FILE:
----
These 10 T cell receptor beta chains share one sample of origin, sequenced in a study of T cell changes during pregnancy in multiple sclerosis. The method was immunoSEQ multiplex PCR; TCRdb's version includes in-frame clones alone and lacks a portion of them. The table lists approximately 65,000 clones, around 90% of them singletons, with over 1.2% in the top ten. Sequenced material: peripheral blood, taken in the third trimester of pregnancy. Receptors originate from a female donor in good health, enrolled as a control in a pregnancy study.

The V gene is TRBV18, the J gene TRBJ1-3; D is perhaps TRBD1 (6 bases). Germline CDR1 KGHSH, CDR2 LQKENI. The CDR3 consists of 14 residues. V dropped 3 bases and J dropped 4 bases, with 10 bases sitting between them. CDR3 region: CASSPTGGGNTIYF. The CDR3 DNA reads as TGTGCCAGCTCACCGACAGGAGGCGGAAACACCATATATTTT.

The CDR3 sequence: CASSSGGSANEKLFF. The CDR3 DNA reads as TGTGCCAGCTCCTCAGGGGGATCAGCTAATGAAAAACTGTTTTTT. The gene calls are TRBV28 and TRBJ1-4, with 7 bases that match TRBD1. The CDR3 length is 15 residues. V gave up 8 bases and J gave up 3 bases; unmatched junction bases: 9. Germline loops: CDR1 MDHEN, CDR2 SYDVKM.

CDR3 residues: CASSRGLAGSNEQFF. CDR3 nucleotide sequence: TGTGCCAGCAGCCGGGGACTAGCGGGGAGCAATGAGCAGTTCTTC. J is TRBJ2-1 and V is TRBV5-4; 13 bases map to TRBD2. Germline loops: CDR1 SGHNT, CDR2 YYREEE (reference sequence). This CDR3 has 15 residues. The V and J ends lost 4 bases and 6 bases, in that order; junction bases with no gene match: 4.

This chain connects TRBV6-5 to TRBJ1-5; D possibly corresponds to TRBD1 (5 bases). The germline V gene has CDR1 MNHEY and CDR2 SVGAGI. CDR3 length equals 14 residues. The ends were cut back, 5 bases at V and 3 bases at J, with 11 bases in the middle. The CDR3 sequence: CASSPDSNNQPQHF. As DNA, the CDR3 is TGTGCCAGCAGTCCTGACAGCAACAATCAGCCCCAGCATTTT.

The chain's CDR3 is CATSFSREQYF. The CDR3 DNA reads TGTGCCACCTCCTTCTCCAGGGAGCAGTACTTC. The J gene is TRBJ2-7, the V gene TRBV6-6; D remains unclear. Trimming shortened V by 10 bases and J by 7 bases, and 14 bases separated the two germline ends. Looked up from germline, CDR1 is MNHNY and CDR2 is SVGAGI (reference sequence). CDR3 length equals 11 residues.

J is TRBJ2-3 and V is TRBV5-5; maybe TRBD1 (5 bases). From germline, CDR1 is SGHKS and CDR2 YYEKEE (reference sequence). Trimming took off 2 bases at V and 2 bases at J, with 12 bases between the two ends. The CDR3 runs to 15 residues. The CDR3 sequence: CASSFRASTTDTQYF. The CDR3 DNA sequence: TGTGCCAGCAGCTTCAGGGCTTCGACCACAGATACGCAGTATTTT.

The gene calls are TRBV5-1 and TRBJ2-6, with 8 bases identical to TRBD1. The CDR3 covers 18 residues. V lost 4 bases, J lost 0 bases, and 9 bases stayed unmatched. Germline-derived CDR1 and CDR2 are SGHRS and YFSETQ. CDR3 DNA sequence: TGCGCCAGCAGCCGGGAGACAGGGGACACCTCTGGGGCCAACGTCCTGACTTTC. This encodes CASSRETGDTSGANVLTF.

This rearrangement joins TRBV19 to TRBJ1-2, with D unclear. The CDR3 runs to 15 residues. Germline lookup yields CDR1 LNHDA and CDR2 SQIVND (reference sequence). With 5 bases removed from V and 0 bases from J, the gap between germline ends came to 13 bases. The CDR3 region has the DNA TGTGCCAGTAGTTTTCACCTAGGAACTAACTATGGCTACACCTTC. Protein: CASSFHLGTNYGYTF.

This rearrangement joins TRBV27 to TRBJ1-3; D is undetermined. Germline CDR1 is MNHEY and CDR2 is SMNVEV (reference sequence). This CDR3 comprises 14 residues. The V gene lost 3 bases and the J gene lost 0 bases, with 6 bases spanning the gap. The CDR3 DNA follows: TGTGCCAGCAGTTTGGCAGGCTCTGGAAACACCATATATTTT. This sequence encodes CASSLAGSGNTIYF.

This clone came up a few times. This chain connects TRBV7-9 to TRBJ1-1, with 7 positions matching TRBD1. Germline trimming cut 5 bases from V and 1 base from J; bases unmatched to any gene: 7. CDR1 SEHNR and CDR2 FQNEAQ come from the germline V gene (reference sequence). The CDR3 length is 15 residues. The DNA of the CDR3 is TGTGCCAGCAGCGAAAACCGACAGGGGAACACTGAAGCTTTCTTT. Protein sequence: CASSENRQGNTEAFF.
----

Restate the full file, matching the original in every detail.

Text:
These 10 T cell receptor beta chains share one sample of origin, sequenced in a study of T cell changes during pregnancy in multiple sclerosis. The method was immunoSEQ multiplex PCR; TCRdb's version includes in-frame clones alone and lacks a portion of them. The table lists approximately 65,000 clones, around 90% of them singletons, with over 1.2% in the top ten. Sequenced material: peripheral blood, taken in the third trimester of pregnancy. Receptors originate from a female donor in good health, enrolled as a control in a pregnancy study.

The V gene is TRBV18, the J gene TRBJ1-3; D is perhaps TRBD1 (6 bases). Germline CDR1 KGHSH, CDR2 LQKENI. The CDR3 consists of 14 residues. V dropped 3 bases and J dropped 4 bases, with 10 bases sitting between them. CDR3 region: CASSPTGGGNTIYF. The CDR3 DNA reads as TGTGCCAGCTCACCGACAGGAGGCGGAAACACCATATATTTT.

The CDR3 sequence: CASSSGGSANEKLFF. The CDR3 DNA reads as TGTGCCAGCTCCTCAGGGGGATCAGCTAATGAAAAACTGTTTTTT. The gene calls are TRBV28 and TRBJ1-4, with 7 bases that match TRBD1. The CDR3 length is 15 residues. V gave up 8 bases and J gave up 3 bases; unmatched junction bases: 9. Germline loops: CDR1 MDHEN, CDR2 SYDVKM.

CDR3 residues: CASSRGLAGSNEQFF. CDR3 nucleotide sequence: TGTGCCAGCAGCCGGGGACTAGCGGGGAGCAATGAGCAGTTCTTC. J is TRBJ2-1 and V is TRBV5-4; 13 bases map to TRBD2. Germline loops: CDR1 SGHNT, CDR2 YYREEE (reference sequence). This CDR3 has 15 residues. The V and J ends lost 4 bases and 6 bases, in that order; junction bases with no gene match: 4.

This chain connects TRBV6-5 to TRBJ1-5; D possibly corresponds to TRBD1 (5 bases). The germline V gene has CDR1 MNHEY and CDR2 SVGAGI. CDR3 length equals 14 residues. The ends were cut back, 5 bases at V and 3 bases at J, with 11 bases in the middle. The CDR3 sequence: CASSPDSNNQPQHF. As DNA, the CDR3 is TGTGCCAGCAGTCCTGACAGCAACAATCAGCCCCAGCATTTT.

The chain's CDR3 is CATSFSREQYF. The CDR3 DNA reads TGTGCCACCTCCTTCTCCAGGGAGCAGTACTTC. The J gene is TRBJ2-7, the V gene TRBV6-6; D remains unclear. Trimming shortened V by 10 bases and J by 7 bases, and 14 bases separated the two germline ends. Looked up from germline, CDR1 is MNHNY and CDR2 is SVGAGI (reference sequence). CDR3 length equals 11 residues.

J is TRBJ2-3 and V is TRBV5-5; maybe TRBD1 (5 bases). From germline, CDR1 is SGHKS and CDR2 YYEKEE (reference sequence). Trimming took off 2 bases at V and 2 bases at J, with 12 bases between the two ends. The CDR3 runs to 15 residues. The CDR3 sequence: CASSFRASTTDTQYF. The CDR3 DNA sequence: TGTGCCAGCAGCTTCAGGGCTTCGACCACAGATACGCAGTATTTT.

The gene calls are TRBV5-1 and TRBJ2-6, with 8 bases identical to TRBD1. The CDR3 covers 18 residues. V lost 4 bases, J lost 0 bases, and 9 bases stayed unmatched. Germline-derived CDR1 and CDR2 are SGHRS and YFSETQ. CDR3 DNA sequence: TGCGCCAGCAGCCGGGAGACAGGGGACACCTCTGGGGCCAACGTCCTGACTTTC. This encodes CASSRETGDTSGANVLTF.

This rearrangement joins TRBV19 to TRBJ1-2, with D unclear. The CDR3 runs to 15 residues. Germline lookup yields CDR1 LNHDA and CDR2 SQIVND (reference sequence). With 5 bases removed from V and 0 bases from J, the gap between germline ends came to 13 bases. The CDR3 region has the DNA TGTGCCAGTAGTTTTCACCTAGGAACTAACTATGGCTACACCTTC. Protein: CASSFHLGTNYGYTF.

This rearrangement joins TRBV27 to TRBJ1-3; D is undetermined. Germline CDR1 is MNHEY and CDR2 is SMNVEV (reference sequence). This CDR3 comprises 14 residues. The V gene lost 3 bases and the J gene lost 0 bases, with 6 bases spanning the gap. The CDR3 DNA follows: TGTGCCAGCAGTTTGGCAGGCTCTGGAAACACCATATATTTT. This sequence encodes CASSLAGSGNTIYF.

This clone came up a few times. This chain connects TRBV7-9 to TRBJ1-1, with 7 positions matching TRBD1. Germline trimming cut 5 bases from V and 1 base from J; bases unmatched to any gene: 7. CDR1 SEHNR and CDR2 FQNEAQ come from the germline V gene (reference sequence). The CDR3 length is 15 residues. The DNA of the CDR3 is TGTGCCAGCAGCGAAAACCGACAGGGGAACACTGAAGCTTTCTTT. Protein sequence: CASSENRQGNTEAFF.